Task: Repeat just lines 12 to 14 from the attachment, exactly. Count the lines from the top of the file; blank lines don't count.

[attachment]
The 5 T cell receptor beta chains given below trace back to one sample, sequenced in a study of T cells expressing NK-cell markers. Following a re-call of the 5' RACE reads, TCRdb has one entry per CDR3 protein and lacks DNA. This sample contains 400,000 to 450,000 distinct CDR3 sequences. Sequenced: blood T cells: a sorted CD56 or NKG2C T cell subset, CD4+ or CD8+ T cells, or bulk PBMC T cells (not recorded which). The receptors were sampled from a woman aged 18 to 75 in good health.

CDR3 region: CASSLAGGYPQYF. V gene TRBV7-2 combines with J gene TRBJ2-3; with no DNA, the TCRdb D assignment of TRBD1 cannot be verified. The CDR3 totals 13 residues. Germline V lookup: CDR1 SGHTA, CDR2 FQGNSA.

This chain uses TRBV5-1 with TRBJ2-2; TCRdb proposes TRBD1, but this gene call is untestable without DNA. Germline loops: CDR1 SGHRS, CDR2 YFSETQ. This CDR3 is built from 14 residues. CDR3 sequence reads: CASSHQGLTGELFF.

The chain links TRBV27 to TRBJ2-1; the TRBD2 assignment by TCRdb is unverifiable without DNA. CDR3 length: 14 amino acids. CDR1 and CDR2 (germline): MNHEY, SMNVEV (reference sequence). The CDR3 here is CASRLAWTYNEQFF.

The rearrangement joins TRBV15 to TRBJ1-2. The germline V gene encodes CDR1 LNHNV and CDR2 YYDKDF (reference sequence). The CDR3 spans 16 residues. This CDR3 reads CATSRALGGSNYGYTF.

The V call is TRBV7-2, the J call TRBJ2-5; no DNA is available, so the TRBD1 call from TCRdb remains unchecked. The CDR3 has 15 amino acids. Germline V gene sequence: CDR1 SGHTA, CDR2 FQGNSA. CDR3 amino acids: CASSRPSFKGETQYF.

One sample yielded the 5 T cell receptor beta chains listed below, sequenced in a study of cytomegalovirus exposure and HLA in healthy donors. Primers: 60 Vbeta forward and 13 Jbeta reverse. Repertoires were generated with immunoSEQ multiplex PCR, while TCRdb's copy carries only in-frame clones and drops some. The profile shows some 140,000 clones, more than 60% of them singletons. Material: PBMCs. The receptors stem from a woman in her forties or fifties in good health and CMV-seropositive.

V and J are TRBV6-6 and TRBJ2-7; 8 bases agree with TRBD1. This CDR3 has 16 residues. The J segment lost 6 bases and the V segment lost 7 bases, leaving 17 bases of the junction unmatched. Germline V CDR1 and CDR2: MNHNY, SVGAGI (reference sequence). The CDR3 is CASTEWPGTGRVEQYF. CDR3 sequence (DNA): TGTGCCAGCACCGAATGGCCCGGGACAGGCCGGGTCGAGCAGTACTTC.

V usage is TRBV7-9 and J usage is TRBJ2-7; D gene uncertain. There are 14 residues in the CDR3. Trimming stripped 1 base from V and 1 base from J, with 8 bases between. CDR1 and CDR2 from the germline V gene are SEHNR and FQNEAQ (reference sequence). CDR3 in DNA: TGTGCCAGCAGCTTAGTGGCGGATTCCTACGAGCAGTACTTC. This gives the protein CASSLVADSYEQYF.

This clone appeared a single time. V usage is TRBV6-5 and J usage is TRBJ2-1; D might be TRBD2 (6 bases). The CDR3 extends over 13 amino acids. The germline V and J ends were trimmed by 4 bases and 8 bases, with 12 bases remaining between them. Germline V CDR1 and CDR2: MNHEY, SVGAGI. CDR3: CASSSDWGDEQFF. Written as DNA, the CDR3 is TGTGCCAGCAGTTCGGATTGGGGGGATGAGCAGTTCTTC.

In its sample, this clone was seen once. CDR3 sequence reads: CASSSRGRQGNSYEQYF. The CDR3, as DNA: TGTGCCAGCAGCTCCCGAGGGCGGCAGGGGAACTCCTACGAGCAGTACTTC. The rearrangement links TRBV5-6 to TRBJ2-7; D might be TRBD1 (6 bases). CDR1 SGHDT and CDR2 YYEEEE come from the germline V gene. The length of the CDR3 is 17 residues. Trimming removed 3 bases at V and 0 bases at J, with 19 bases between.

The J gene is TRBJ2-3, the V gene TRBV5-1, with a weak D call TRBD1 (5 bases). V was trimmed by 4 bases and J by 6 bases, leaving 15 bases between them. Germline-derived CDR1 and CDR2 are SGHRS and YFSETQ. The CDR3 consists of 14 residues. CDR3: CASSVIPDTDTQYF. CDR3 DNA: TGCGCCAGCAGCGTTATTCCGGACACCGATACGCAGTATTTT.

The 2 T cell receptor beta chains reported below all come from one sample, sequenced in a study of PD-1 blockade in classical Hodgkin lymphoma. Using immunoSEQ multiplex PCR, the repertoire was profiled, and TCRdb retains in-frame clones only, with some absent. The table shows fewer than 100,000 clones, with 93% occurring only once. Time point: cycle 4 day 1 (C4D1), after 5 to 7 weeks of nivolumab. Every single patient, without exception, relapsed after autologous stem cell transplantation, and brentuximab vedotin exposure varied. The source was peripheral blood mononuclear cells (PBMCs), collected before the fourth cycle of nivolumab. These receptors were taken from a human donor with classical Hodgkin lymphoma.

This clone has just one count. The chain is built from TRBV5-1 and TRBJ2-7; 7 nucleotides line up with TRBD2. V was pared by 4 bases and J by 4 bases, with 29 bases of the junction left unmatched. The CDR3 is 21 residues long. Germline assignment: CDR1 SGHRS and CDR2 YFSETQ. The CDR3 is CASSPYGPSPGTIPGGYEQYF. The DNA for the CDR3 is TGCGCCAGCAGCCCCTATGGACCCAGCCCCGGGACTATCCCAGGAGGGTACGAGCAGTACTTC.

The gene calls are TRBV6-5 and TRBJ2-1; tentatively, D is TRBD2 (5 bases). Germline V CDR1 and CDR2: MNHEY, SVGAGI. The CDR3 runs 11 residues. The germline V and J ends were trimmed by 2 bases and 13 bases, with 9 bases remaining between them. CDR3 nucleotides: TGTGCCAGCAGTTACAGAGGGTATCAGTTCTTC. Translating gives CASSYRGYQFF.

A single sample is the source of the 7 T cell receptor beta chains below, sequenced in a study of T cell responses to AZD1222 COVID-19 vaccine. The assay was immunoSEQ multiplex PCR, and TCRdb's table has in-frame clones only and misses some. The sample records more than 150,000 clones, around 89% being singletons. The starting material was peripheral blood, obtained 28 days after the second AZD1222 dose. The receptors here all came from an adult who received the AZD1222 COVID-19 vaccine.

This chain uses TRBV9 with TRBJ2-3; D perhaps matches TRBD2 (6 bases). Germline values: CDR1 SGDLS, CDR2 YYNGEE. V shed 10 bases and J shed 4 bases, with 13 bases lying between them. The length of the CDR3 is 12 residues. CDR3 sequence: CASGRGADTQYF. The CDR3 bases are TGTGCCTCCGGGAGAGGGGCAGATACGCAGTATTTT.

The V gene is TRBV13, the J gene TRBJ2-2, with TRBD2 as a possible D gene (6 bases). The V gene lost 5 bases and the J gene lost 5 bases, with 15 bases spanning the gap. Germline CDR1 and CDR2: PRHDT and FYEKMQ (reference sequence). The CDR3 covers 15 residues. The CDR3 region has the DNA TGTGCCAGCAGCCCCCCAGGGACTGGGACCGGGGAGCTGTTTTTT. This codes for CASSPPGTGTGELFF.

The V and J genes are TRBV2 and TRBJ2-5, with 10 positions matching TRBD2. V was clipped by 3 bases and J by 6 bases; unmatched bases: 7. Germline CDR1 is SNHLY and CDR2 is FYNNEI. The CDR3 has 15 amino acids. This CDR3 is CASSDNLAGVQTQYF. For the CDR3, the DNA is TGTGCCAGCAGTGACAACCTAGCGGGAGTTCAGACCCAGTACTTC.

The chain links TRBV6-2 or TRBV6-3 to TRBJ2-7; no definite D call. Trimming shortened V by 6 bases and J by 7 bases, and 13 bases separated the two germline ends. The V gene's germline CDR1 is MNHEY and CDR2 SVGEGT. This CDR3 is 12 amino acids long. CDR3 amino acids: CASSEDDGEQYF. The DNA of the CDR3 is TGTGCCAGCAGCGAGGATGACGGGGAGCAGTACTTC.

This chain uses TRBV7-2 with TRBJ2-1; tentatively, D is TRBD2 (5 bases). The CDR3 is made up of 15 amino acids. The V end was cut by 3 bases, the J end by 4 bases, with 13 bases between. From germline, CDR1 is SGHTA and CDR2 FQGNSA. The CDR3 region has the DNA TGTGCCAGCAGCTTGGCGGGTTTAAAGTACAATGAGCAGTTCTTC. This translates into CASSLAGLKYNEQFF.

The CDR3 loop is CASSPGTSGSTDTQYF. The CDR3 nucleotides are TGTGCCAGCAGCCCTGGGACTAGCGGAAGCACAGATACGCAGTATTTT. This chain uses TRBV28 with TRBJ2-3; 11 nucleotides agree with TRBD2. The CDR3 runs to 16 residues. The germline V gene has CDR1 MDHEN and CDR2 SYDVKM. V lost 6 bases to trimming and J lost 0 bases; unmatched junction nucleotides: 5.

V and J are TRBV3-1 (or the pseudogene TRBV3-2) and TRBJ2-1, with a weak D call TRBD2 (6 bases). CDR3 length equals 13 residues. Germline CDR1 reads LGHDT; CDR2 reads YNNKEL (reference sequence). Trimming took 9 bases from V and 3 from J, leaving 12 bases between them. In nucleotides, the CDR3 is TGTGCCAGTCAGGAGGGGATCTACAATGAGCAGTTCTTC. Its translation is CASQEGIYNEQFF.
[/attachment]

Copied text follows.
The J gene is TRBJ2-3, the V gene TRBV5-1, with a weak D call TRBD1 (5 bases). V was trimmed by 4 bases and J by 6 bases, leaving 15 bases between them. Germline-derived CDR1 and CDR2 are SGHRS and YFSETQ. The CDR3 consists of 14 residues. CDR3: CASSVIPDTDTQYF. CDR3 DNA: TGCGCCAGCAGCGTTATTCCGGACACCGATACGCAGTATTTT.

The 2 T cell receptor beta chains reported below all come from one sample, sequenced in a study of PD-1 blockade in classical Hodgkin lymphoma. Using immunoSEQ multiplex PCR, the repertoire was profiled, and TCRdb retains in-frame clones only, with some absent. The table shows fewer than 100,000 clones, with 93% occurring only once. Time point: cycle 4 day 1 (C4D1), after 5 to 7 weeks of nivolumab. Every single patient, without exception, relapsed after autologous stem cell transplantation, and brentuximab vedotin exposure varied. The source was peripheral blood mononuclear cells (PBMCs), collected before the fourth cycle of nivolumab. These receptors were taken from a human donor with classical Hodgkin lymphoma.

This clone has just one count. The chain is built from TRBV5-1 and TRBJ2-7; 7 nucleotides line up with TRBD2. V was pared by 4 bases and J by 4 bases, with 29 bases of the junction left unmatched. The CDR3 is 21 residues long. Germline assignment: CDR1 SGHRS and CDR2 YFSETQ. The CDR3 is CASSPYGPSPGTIPGGYEQYF. The DNA for the CDR3 is TGCGCCAGCAGCCCCTATGGACCCAGCCCCGGGACTATCCCAGGAGGGTACGAGCAGTACTTC.